Google Analytics is a free service meant to track users and collect their online behaviour data when using a website, app or any kind of web product. And like mosquitoes you will find it almost everywhere you go to relax. So let’s have a look at it. 👀

As a disclaimer, I do use Google Analytics on this website so that I can see if there are some visitors and to learn a bit more how the Google Analytics works, from the collecting of the data to the understanding of the gathered data. (I say that now to save face, but it might be paved with unscrupulous ads years from now …🙆‍♀️).

With the sunset of the old analytics UA in July 2023, replaced by the newer GA4 tracking id, it’s a perfect opportunity to start scratching the surface of this new version of Google Analytics.

Set up your Google Analytics

If you have no experience with it, or just want to start, create an analytics account first. It will be linked with the gmail address you are using, and by default should use the latest tracking id. You can have one account and multiple website, filter by ip and do other cool stuff to customize data collection for your sites.

If you already had an account, go to your analytics portal, to set up the new GA4 tracker (or property as it is officially called), go to ⚙ Admin > GA4 Setup Assistant > Get Started.


This will add a new property ID on your website so that you can have the data gathered be reflected from your old Universal Analytics property and from the new Google Analytics 4 one.

Switch via at the top under All accounts > website name to see the data gathered by one or the other.

Add Google Analytics to your website

With Firebase

Firebase is an open source product by Google labelled as an app development platform. A bunch of SDKs to make an App (Games, website, …), available in multiple languages such as Javascript for a web app. It uses a SDK (Software Development Kit) to get you started with a bunch of tools such as the Google Analytics one to gather data on your users.

import { getAnalytics, logEvent } from "firebase/analytics";

const analytics = getAnalytics();
logEvent(analytics, 'notification_received');

It’s embedded directly within your app, the GA4 here is called measurementId in your firebase config. For static site generator like Jekyll, you usually won’t have to deal with that, instead you’ll use code snippets to load the necessary analytics code to gather the data.

With Analytics.js

In the past, you may have used Analytics.js to collect data using this code snippet:

<!-- Global site tag (gtag.js) - Google Analytics -->
<script> = || function () { (ga.q = ga.q || []).push(arguments) };
    ga.l += new Date;
    ga('create', analyticsName, 'auto');
    ga('send', 'pageview');
<script async src='//'></script>

It works with Universal Analytics (UA), but won’t work properly with the new Google Analytics 4 (GA4). The new recommended way is to use the Google Tag manager, migrating from one to the other will depend on the complexity of the event’s configuration you’ve been using.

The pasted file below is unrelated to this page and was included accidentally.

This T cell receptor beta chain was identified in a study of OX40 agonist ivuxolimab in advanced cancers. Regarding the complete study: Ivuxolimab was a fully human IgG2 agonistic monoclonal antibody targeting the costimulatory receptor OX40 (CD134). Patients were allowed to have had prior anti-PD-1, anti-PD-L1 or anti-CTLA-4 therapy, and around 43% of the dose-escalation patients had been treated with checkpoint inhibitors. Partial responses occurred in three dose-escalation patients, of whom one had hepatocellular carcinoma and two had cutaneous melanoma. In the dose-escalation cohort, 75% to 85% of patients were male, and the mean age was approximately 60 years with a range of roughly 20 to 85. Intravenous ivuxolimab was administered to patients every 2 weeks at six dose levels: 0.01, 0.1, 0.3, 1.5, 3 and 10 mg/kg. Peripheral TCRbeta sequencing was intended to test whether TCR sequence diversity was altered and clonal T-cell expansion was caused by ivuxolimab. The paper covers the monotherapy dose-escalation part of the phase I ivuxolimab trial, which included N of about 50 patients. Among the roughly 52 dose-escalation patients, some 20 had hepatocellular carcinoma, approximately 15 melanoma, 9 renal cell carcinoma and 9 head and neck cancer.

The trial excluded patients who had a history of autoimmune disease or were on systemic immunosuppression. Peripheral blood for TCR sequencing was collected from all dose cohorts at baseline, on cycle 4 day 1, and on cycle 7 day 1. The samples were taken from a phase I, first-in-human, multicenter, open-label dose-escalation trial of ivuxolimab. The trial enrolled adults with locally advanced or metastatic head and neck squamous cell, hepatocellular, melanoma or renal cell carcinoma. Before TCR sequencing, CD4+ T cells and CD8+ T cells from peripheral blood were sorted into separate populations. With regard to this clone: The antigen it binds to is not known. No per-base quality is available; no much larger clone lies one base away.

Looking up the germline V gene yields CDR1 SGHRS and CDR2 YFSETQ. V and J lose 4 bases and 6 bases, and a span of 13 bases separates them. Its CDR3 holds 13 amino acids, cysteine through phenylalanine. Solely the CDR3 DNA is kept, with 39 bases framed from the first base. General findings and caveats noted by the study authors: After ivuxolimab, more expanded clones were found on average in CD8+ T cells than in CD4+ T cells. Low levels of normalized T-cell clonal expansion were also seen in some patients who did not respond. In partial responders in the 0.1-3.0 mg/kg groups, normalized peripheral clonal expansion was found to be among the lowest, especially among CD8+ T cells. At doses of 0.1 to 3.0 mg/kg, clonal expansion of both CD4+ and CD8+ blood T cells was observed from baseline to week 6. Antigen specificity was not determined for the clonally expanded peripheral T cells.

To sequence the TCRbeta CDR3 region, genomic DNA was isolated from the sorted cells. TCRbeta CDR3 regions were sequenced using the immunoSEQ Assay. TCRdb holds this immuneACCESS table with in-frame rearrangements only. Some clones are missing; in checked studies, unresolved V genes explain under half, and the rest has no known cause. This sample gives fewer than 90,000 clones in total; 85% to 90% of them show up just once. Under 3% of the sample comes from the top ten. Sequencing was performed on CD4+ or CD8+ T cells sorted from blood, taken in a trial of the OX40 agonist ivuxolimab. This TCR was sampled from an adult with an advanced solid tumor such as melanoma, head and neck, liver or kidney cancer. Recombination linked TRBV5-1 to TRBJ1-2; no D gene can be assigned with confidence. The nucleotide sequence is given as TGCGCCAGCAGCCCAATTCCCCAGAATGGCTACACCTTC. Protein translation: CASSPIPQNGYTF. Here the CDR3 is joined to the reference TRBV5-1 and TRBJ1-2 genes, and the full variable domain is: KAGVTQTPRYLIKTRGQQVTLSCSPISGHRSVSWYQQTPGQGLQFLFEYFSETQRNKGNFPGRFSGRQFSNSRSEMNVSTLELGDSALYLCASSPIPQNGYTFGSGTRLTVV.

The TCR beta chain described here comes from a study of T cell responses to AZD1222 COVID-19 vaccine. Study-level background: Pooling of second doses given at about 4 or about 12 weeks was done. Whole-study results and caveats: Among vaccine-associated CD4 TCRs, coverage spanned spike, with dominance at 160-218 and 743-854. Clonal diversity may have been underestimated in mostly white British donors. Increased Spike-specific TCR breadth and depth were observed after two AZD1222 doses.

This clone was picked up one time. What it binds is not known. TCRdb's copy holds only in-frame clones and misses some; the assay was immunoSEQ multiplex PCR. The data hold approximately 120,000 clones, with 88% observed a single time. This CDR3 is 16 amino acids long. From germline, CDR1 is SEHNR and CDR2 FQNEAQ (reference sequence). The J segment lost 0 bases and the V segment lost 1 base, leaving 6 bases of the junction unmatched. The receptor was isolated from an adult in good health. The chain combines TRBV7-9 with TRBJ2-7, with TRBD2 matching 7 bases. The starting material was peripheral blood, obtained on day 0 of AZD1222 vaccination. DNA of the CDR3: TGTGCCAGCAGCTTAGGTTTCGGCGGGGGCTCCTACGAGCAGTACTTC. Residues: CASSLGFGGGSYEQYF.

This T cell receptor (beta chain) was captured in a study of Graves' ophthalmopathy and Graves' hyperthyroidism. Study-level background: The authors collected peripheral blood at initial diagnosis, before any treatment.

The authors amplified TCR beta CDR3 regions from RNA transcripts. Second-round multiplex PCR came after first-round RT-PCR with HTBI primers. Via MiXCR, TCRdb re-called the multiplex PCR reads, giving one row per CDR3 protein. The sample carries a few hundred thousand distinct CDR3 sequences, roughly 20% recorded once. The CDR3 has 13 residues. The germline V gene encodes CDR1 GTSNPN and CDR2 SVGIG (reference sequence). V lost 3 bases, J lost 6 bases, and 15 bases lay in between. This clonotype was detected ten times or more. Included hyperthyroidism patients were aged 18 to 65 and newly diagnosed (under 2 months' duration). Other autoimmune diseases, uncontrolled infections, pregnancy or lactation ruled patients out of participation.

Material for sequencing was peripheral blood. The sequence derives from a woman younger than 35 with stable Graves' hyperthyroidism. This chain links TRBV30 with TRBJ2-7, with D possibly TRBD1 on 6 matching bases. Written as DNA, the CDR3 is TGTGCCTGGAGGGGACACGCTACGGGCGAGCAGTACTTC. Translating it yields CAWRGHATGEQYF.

For pageviews only, you can pretty much replace the old snippet with the new one.

With GTags

Google Tag Manager once installed on the website via a snippet is a system that will collect data happening on the website. It has more flexibility than Analytics and you can set customized trigger and variables to enhance the collected data. To install it on your website, you can use this snippet:

<!-- Global site tag (gtag.js) - Google Analytics -->
<script async src=""></script>
  window.dataLayer = window.dataLayer || [];
  function gtag(){dataLayer.push(arguments);}
  gtag('js', new Date());

  gtag('config', 'G-XXXXXXXX');

As per Google, the property ID may represent a measurement for different Google products (Universal Analytics “UA-XXXXXXXX”, Google Analytics 4 property “G-XXXXXXXX”, Google Ads “AW-XXXXXXXX” and more). To collect for both GA4 and UA properties, can be done via adding a config tag gtag('config', 'XXXXXXXX'); per property.

The gtag that you may have been adding for your UA property should work with the GA4 as they use the same principle.

Data Collection

UA vs GA4

GA4? Well it means that before there 3 more; first Urchin (1), then Google Analytics (2), followed by Universal Analytics (3). And now we are at Google Analytics 4 (4), which is the first numerated one. They were a mean to assert that a website was successful, knowing that it was visited and people were interacting with it.

Introduced in 2012, Universal analytics categorized user events and with labels and actions providing more detail on the user’s behaviour. Google Analytics is also following that event base model but was more widely used for Apps. Now that Universal Analytics is retiring, the new Google Analytics 4 is the next standard. It’s a bit blurry, for neophytes, but GA4 provides some more flexibility in data collection based on the same events, with some exception.